Economic Update Fall 2022

Economic Update Fall 2022

The U.S. is in the late-cycle expansion phase with high recession risks. The economy is contracting. U.S. economic growth disappointed through the first half of the year, with the average of Q1/Q2 growth contracting by 1.1%. A tight labor market makes it difficult to make a recession call. The contraction has not been deep enough to cause unemployment to rise by a few percentage points. A significant rise in unemployment is the telltale indicator of every recession. There is hope that any recession will be a mild and short lived because unemployment may only rise from today’s extremely low rate of 3.5% to 4.5% rate and not reaching a 6% rate level characteristic of most recessions.

Conference Board’s Leading economic indicators have turned negative for the first time since the pandemic, pointing to a recession. Global PMI’s that measure manufacturing activity has contraction readings. Presently, Wall Street economists project real economic growth for 2023 at 1.1% according to Bloomberg. That is stall speed growth that could easily slip into a contraction.

For now, the U.S. economy is in its Late cycle phase characterized by Fed tightening financial conditions to curb inflation, tighter credit conditions, slowing sales and rising inventories, as well as downward earnings revisions. I would say at best the economy is experiencing Stagflation a term that means high inflation and low economic growth. Atlanta Fed’s GDP now model estimates real economic growth for the third quarter to be 2.8%.

The cost-of-living is running at its highest level in more than 40 years. It is too high for the Fed to stop hiking, and historically low unemployment provides the Fed cover to hike into year-end. The Fed believes there must be significant job layoffs to quelch inflation pressure. Wage growth is a contributor to inflation that must moderate for inflation to subside. Wage growth is beginning to moderate, 5.0% over the year ending September, however, it is still well above the average 3% rate associated with lower inflation expectations. Fed hikes aim to increase unemployment by at least one percent over next twelve months thereby lowering wage hike pressure on business.

The Fed has a dual mandate of maximum employment and prices stability. Inflation is so hot that the Fed only cares about price stability now. Hence, the fastest rate hiking cycle in decades. A lot of tightening has already taken place and has not had time to really impact the economy. Monetary policy takes about six to nine months to work its way through the economy. The Fed will not know how much damage it’s doing to the economy until it happens. In other words, the Fed is driving the car looking through a rear-view mirror. Many inflation indicators are lagging indicators. What economists do know is that the rapid pace of tightening raises the risks of a more significant downturn in the economy. Most times, fast tightening cycles have led to recessions.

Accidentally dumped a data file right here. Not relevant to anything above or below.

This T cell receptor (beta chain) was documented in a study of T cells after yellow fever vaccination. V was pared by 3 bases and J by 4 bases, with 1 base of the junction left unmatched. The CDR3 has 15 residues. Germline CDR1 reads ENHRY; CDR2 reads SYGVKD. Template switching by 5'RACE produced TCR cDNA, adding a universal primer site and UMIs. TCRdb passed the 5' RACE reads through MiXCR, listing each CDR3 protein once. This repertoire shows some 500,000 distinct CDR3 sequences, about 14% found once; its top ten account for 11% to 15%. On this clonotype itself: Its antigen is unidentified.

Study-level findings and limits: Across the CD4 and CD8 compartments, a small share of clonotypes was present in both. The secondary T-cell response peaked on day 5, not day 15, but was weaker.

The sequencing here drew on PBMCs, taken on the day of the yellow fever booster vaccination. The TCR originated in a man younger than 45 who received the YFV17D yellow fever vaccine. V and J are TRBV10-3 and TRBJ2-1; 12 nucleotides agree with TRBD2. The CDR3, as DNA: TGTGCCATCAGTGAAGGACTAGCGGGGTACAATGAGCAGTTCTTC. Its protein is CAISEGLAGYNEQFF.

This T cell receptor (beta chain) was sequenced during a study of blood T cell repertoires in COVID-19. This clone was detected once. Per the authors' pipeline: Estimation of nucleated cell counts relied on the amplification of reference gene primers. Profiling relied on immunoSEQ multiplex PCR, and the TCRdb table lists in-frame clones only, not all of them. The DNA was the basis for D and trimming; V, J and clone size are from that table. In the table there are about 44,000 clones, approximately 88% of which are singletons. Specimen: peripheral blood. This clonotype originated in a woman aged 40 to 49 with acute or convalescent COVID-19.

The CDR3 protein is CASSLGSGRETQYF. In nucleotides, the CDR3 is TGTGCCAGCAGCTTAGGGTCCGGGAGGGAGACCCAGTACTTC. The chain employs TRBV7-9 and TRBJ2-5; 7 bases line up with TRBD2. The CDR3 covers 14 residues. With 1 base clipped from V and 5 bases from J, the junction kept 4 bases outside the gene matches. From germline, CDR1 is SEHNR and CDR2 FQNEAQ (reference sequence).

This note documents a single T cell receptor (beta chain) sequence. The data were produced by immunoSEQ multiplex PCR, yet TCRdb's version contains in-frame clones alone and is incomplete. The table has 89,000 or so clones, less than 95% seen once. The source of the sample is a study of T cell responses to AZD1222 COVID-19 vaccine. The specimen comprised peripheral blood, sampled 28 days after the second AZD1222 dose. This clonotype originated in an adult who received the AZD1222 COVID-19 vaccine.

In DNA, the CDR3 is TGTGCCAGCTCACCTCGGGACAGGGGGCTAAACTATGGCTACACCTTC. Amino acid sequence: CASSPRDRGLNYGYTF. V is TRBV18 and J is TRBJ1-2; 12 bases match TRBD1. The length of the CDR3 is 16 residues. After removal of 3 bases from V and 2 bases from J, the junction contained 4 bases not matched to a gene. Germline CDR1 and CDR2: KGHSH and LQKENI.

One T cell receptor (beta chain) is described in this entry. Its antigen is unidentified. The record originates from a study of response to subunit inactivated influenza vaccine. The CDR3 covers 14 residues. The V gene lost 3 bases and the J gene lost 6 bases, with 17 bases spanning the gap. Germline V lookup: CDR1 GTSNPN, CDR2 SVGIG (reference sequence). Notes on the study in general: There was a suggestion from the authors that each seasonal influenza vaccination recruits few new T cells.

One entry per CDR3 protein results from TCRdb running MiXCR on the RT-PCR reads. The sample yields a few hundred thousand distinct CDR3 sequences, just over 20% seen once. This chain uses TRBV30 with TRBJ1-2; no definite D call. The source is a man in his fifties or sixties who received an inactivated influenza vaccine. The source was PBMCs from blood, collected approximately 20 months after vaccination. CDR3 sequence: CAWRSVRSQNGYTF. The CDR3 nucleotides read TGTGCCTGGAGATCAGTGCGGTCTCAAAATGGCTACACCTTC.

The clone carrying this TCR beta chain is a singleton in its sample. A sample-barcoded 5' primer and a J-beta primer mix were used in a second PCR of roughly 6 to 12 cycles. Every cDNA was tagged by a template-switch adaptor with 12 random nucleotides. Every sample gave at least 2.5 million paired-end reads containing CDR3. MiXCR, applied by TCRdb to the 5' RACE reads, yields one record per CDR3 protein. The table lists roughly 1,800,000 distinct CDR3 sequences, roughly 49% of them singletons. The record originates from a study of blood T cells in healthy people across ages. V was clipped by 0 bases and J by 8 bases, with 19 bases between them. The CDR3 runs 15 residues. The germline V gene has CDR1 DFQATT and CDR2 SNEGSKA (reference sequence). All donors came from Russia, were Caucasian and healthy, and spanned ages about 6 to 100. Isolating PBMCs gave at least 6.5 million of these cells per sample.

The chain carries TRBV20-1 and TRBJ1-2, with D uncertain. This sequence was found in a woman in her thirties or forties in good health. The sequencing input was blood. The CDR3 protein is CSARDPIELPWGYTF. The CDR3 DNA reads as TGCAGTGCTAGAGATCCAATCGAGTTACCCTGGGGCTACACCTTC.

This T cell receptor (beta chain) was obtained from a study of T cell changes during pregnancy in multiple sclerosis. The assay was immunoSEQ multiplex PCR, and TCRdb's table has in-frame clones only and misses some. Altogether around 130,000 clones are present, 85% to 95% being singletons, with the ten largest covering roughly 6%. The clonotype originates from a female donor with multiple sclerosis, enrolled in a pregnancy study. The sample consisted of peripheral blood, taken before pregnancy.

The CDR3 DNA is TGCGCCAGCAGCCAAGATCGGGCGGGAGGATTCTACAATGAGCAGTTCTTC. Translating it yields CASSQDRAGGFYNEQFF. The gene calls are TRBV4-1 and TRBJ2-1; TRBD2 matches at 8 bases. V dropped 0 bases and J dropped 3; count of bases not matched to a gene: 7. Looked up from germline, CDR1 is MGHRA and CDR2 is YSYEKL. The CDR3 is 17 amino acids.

Wall Street inflation expectations are heading downwards with each successive rate hike. Economists expect the consumer price index to decline in 2023 as layoffs mount, wage growth slows, and consumer demand eases. I expect the Fed Funds rate to pause at 4.5% and then the Fed will prudently assess economic conditions. The Fed does not want to create financial instability just price stability. Fed Funds rate at 4.6% is in line with historical average. Add on Q.T. and its effectively 5.1% based on CME’s projected terminal value for FFR! In the past, the Fed stops tightening when the 10-years Treasury yield matches the Fed Funds Rate (FFR). Monetary policy has become so restrictive that it should create financial conditions that bring about lower inflation and employment.

What should an investor do at this point given the economy slips into a recession? A garden variety recession last about 10 months on average since 1950 according to Capital Group. Recessions are minor economic events when compared to expansions. The average economic contraction in a recession is 2.5% compared to a 24.6% rise in GDP output in a typical expansion that last 69 months. Equity markets lead the economic cycle by about seven months. Bear market’s bottom before a recession or halfway into one. The highest returns in the stock market occur immediately following a market bottom. Investors must own the same number of stocks they had going into a Bear market going out of one to recover unrealized short-term losses. Stay the course at this stage. Every Bear market is followed by a Bull market which starts in a recession or after declines we have seen already. In fact, by mid-recession stocks are rising in value again.